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Original Title: EnskogTheoryRigidDiskFluid J.chem.Phys 1971

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BLACK

16 T. G. Slanger and G. Black, J. Chem. Phys. 53,3717 (1970).

17 G. Black, T. G. Slanger, G. A. St. John, and R. A. Young, J.

Chem. Phys. 51, 116 (1969).

18 T. G. Slanger and G. Black, J. Chem. Phys. 51, 4534 (1969).

19 E. C. Y. Inn (private communication).

20 H. Wise (private communication).

21 T. G. Slanger and G. Black, 53, 3722 (1970).

22 W. Felder, W. Morrow, and R. A. Young, J. Geophys. Res.

75,7311 (1970).

23 K. Schofield, Planetary Space Sci. 15,643 (1967).

24 H. Yamazaki and R. J. Cvetanovic, J. Chem. Phys. 40, 582

(1964); 41,3703 (1964).

25 N. G. Moll, D. R. Clutter, and W. E. Thompson, J. Chem.

Phys. 45, 4469 (1966).

THE JOURNAL OF CHEMICAL PHYSICS

26 E. Weissberger, W. H. Breckenridge, and H. Tauhe, J. Chem.

Phys.47, 1764 (1967).

27 M. Arvis, J. Chim. Phys. 66, 517 (1969).

28 T. G. Slanger, J. Chem. Phys. 48, 586 (1968).

29 J. D. Simmons, A. M. Bass, and S. G. Tilford, Astrophys. J.

155,345 (1969).

30 C. A. Barth, Science 165, 1004 (1969).

31 D. A. Parkes, L. F. Keyser, and F. Kaufman, Astrophys. J.

149,217 (1967).

32 L. D. Gray Young, Icarus 11, 386 (1969).

33 D. M. Hunten, Can. J. Chem. 47, 1875 (1969).

34 S. I. Rasool, J. S. Hagan, R. W. Stewart, and L. H. Russell,

J. Atmospheric Sci. 27, 841 (1970).

VOLUME 54, NUMBER 5 1 MARCH 1971

Enskog Theory for a Rigid Disk Fluid*

DAVID M. GAsst

Lawrence Radiation Laboratory, University of California, Livermore, California 94550

(Received 3 August 1970)

The Enskog theory for a dense fluid of rigid disks is developed. The collisional contribution, which

dominates in liquids, is derived and added to the kinetic term, which describes a dilute gas. Expressions

for shear and bulk viscosity and for thermal conductivity are obtained. The initial correlations are evaluated

via the autocorrelation function approach, and the exponentially decaying functions which result are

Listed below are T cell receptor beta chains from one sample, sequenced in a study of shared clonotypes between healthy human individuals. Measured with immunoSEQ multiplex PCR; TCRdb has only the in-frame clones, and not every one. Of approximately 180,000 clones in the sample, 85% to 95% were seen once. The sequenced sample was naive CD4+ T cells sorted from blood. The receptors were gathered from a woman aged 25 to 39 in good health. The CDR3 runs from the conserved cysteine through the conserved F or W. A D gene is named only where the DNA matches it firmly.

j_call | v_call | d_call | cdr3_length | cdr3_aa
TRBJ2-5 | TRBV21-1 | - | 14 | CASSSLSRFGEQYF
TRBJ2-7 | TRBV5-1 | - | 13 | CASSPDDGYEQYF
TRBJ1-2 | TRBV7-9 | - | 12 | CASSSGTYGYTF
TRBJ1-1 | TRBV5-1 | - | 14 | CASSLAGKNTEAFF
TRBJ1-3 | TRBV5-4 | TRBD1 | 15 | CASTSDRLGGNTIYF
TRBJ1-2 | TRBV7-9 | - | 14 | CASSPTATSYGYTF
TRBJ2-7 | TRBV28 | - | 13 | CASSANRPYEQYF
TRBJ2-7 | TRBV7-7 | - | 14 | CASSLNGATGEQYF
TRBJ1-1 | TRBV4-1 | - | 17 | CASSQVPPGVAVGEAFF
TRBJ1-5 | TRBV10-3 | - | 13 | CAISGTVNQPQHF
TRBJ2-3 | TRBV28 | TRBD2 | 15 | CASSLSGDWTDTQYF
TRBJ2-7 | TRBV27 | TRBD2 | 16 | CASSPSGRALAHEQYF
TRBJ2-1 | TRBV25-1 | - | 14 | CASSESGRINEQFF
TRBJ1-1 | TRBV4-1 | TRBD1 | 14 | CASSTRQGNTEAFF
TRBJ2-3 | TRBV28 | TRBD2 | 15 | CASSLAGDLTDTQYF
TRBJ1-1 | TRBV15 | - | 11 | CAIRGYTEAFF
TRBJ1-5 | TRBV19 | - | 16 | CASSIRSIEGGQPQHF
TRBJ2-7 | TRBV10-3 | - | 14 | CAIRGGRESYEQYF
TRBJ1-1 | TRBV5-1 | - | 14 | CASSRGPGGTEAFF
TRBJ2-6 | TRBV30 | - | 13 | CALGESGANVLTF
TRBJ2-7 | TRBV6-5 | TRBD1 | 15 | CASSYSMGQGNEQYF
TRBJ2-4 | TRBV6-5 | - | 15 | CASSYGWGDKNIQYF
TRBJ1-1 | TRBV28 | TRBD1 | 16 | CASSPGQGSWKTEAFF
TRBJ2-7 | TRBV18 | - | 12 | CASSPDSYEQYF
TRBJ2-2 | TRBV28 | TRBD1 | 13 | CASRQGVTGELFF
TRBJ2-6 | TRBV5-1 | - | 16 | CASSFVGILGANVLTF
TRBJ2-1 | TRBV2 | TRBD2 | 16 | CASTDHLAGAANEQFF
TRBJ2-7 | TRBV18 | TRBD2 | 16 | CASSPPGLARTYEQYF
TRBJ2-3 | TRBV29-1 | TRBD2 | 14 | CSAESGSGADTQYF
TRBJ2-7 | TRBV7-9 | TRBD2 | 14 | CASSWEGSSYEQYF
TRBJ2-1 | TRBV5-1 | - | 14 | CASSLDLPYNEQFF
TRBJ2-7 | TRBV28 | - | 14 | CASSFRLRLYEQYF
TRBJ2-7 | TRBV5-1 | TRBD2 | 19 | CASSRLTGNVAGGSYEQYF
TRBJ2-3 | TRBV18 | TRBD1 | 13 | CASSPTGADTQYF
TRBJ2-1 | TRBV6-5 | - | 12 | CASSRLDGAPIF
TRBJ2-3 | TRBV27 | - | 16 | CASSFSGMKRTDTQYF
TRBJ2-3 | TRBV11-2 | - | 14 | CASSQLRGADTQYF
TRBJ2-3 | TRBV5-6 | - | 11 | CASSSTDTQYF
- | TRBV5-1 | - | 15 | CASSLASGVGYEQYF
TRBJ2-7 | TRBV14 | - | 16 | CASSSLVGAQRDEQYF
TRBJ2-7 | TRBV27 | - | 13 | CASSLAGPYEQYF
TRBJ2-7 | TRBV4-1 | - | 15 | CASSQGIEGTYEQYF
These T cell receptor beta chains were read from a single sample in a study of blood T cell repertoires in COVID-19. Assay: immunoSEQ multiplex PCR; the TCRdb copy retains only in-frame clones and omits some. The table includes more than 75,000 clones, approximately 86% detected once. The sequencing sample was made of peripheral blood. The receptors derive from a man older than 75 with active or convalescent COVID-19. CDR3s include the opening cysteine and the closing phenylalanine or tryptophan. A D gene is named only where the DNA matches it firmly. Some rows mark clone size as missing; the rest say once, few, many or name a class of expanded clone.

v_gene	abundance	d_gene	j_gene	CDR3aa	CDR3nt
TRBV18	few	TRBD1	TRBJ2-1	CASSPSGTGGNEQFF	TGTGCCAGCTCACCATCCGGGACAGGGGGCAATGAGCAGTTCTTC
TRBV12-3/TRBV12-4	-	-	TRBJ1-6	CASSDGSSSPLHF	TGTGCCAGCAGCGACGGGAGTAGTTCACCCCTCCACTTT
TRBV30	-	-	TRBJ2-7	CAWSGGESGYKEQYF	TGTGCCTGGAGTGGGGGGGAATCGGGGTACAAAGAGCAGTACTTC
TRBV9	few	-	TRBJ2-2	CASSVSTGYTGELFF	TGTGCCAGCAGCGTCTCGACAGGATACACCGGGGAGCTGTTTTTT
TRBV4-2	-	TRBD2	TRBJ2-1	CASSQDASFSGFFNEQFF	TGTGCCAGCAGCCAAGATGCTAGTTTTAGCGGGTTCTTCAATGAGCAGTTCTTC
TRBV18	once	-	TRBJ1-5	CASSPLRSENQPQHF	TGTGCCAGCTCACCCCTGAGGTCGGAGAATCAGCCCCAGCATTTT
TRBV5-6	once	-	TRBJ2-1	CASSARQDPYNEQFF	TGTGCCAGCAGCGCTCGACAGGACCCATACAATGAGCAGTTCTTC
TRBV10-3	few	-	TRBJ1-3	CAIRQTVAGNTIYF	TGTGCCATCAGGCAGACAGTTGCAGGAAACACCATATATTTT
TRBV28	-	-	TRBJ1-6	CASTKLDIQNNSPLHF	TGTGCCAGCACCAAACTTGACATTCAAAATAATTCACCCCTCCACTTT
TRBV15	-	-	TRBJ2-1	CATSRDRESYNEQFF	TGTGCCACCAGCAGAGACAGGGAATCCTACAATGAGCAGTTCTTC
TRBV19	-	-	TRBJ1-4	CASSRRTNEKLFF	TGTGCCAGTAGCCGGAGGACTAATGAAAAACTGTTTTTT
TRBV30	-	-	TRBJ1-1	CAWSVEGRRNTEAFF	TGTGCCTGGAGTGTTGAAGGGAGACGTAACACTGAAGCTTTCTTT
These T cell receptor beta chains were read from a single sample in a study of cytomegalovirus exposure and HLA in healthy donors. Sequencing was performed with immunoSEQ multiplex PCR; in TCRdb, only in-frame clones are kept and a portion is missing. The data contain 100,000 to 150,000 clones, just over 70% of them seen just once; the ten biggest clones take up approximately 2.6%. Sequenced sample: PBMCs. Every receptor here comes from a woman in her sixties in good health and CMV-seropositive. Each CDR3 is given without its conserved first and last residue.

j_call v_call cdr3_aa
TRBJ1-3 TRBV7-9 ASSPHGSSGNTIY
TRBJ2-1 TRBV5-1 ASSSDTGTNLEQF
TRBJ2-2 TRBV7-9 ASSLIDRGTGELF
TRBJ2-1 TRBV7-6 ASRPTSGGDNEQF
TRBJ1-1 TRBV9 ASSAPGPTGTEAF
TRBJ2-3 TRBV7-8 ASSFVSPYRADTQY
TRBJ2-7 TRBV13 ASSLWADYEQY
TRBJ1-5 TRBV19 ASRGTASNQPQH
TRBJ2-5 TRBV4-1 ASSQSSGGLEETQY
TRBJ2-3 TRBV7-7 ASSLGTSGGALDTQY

related to the Enskog theory.

I. INTRODUCTION

Calculations in two-dimensional systems often serve

as prototypes. In the investigation of long-time correla-

tions by molecular dynamics computation, rigid disk

systems are within the practical limitations of present

day computers, whereas hard sphere systems are not.!

The density expansion of the transport coefficients,

based upon a generalized Boltzmann equation for a

two-dimensional system, breaks down in the triple colli-

sion contribution, affecting the first-order density cor-

rection.' In three dimensions the density expansion

breaks down beyond first order in the density, thereby

complicating the numerical evaluation of the diver-

gence. The Enskog theory for rigid disks can be used

as a handle on these and other rigorous calculations.

The Enskog theory for a hard sphere fluid

3

yields

transport coefficients over the entire density range and,

in the low density limit, goes over to the Boltzmann

form. The Enskog theory takes into account exactly

the term in the Boltzmann equation which arises from

the difference in position of colliding molecules. In

addition, the influence of triple and higher-order colli-

sions is approximated by scaling the Boltzmann collision

integral with the local equilibrium radial distribution

function at contact. The same observations also apply

to a rigid disk fluid. The kinetic contribution to the

transport coefficients of a rigid disk fluid has been ob-

tained by Sengers.2 This contribution arises from the

bodily movement of molecules between collisions. In

dense fluids the collisional or potential contribution is

dominant. This term, which derives from transport

between molecules while they are in contact, is the one

on which we focus in this paper.

In the Enskog theory, correlations in time among

many molecules are only estimated, while two-body

effects are calculated exactly. Correlations for short

times, as reflected in the various autocorrelation func-

tions, are expected to be more accurately described by

this theory than those which persist for many mean

collision times. This observation is important since

hydrodynamic and molecular dynamics calculations

4

suggest a slow decay for the autocorrelation functions,

while exponentially decaying functions result from the

low-density, zeroth-order Sonine polynomial solution

to the Boltzmann equation. As yet, only the velocity

autocorrelation function has been shown to possess a

long-time tai1.

4

However, since the stress and heat-flux

autocorrelation functions contain a term which depends

only on the velocity field at long times, it is reasonable

to suppose that these functions decay slowly at such

times.

The initial values and slopes of the autocorrelation

functions are evaluated. Then the assumption of expo-

nential decay yields transport coefficients which agree

with the ones calculated from the low-density, zeroth-

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ENSKOG THEORY FOR A RIGID DISK FLUID 1899